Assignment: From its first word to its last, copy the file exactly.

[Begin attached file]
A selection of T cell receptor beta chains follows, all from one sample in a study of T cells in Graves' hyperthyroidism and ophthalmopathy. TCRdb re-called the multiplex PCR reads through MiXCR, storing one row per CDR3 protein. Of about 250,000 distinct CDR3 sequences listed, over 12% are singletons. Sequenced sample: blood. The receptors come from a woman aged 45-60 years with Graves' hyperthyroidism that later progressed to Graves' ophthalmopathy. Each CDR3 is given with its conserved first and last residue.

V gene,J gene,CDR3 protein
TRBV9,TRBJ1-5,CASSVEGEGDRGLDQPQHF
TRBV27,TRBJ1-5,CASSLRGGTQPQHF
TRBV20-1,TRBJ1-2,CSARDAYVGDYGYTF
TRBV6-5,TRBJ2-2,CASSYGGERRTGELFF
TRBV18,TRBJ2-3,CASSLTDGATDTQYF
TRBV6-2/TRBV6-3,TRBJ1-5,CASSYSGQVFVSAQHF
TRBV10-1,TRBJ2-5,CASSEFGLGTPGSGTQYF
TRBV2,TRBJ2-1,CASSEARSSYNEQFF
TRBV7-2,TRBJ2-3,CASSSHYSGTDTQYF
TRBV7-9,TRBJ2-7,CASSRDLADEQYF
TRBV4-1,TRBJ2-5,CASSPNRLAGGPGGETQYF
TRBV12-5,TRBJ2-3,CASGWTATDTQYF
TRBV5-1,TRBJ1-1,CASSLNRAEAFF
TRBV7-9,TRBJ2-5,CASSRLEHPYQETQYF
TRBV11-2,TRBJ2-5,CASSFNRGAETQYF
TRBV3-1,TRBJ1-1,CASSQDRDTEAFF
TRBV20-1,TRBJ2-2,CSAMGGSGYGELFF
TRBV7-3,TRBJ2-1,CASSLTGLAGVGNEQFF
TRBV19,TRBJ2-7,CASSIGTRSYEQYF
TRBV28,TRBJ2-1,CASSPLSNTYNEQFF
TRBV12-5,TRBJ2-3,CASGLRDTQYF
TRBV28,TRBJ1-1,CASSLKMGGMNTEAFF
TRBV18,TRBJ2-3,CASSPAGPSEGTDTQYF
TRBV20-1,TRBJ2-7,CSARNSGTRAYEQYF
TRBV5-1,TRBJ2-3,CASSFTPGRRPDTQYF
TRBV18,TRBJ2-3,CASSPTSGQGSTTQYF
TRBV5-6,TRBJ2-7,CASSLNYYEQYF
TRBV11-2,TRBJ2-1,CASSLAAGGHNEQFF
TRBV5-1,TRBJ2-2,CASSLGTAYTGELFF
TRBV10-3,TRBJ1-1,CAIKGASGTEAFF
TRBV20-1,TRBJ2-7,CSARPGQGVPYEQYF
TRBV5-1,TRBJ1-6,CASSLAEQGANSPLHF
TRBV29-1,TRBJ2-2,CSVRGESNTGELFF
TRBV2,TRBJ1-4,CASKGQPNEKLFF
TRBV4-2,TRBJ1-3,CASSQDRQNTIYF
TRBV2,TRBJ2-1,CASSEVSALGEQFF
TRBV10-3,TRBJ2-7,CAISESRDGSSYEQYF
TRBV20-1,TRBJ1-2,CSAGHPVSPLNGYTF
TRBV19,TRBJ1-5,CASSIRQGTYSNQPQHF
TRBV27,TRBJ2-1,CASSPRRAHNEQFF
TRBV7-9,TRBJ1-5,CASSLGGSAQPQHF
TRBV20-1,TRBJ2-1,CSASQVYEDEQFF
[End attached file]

A selection of T cell receptor beta chains follows, all from one sample in a study of T cells in Graves' hyperthyroidism and ophthalmopathy. TCRdb re-called the multiplex PCR reads through MiXCR, storing one row per CDR3 protein. Of about 250,000 distinct CDR3 sequences listed, over 12% are singletons. Sequenced sample: blood. The receptors come from a woman aged 45-60 years with Graves' hyperthyroidism that later progressed to Graves' ophthalmopathy. Each CDR3 is given with its conserved first and last residue.

V gene,J gene,CDR3 protein
TRBV9,TRBJ1-5,CASSVEGEGDRGLDQPQHF
TRBV27,TRBJ1-5,CASSLRGGTQPQHF
TRBV20-1,TRBJ1-2,CSARDAYVGDYGYTF
TRBV6-5,TRBJ2-2,CASSYGGERRTGELFF
TRBV18,TRBJ2-3,CASSLTDGATDTQYF
TRBV6-2/TRBV6-3,TRBJ1-5,CASSYSGQVFVSAQHF
TRBV10-1,TRBJ2-5,CASSEFGLGTPGSGTQYF
TRBV2,TRBJ2-1,CASSEARSSYNEQFF
TRBV7-2,TRBJ2-3,CASSSHYSGTDTQYF
TRBV7-9,TRBJ2-7,CASSRDLADEQYF
TRBV4-1,TRBJ2-5,CASSPNRLAGGPGGETQYF
TRBV12-5,TRBJ2-3,CASGWTATDTQYF
TRBV5-1,TRBJ1-1,CASSLNRAEAFF
TRBV7-9,TRBJ2-5,CASSRLEHPYQETQYF
TRBV11-2,TRBJ2-5,CASSFNRGAETQYF
TRBV3-1,TRBJ1-1,CASSQDRDTEAFF
TRBV20-1,TRBJ2-2,CSAMGGSGYGELFF
TRBV7-3,TRBJ2-1,CASSLTGLAGVGNEQFF
TRBV19,TRBJ2-7,CASSIGTRSYEQYF
TRBV28,TRBJ2-1,CASSPLSNTYNEQFF
TRBV12-5,TRBJ2-3,CASGLRDTQYF
TRBV28,TRBJ1-1,CASSLKMGGMNTEAFF
TRBV18,TRBJ2-3,CASSPAGPSEGTDTQYF
TRBV20-1,TRBJ2-7,CSARNSGTRAYEQYF
TRBV5-1,TRBJ2-3,CASSFTPGRRPDTQYF
TRBV18,TRBJ2-3,CASSPTSGQGSTTQYF
TRBV5-6,TRBJ2-7,CASSLNYYEQYF
TRBV11-2,TRBJ2-1,CASSLAAGGHNEQFF
TRBV5-1,TRBJ2-2,CASSLGTAYTGELFF
TRBV10-3,TRBJ1-1,CAIKGASGTEAFF
TRBV20-1,TRBJ2-7,CSARPGQGVPYEQYF
TRBV5-1,TRBJ1-6,CASSLAEQGANSPLHF
TRBV29-1,TRBJ2-2,CSVRGESNTGELFF
TRBV2,TRBJ1-4,CASKGQPNEKLFF
TRBV4-2,TRBJ1-3,CASSQDRQNTIYF
TRBV2,TRBJ2-1,CASSEVSALGEQFF
TRBV10-3,TRBJ2-7,CAISESRDGSSYEQYF
TRBV20-1,TRBJ1-2,CSAGHPVSPLNGYTF
TRBV19,TRBJ1-5,CASSIRQGTYSNQPQHF
TRBV27,TRBJ2-1,CASSPRRAHNEQFF
TRBV7-9,TRBJ1-5,CASSLGGSAQPQHF
TRBV20-1,TRBJ2-1,CSASQVYEDEQFF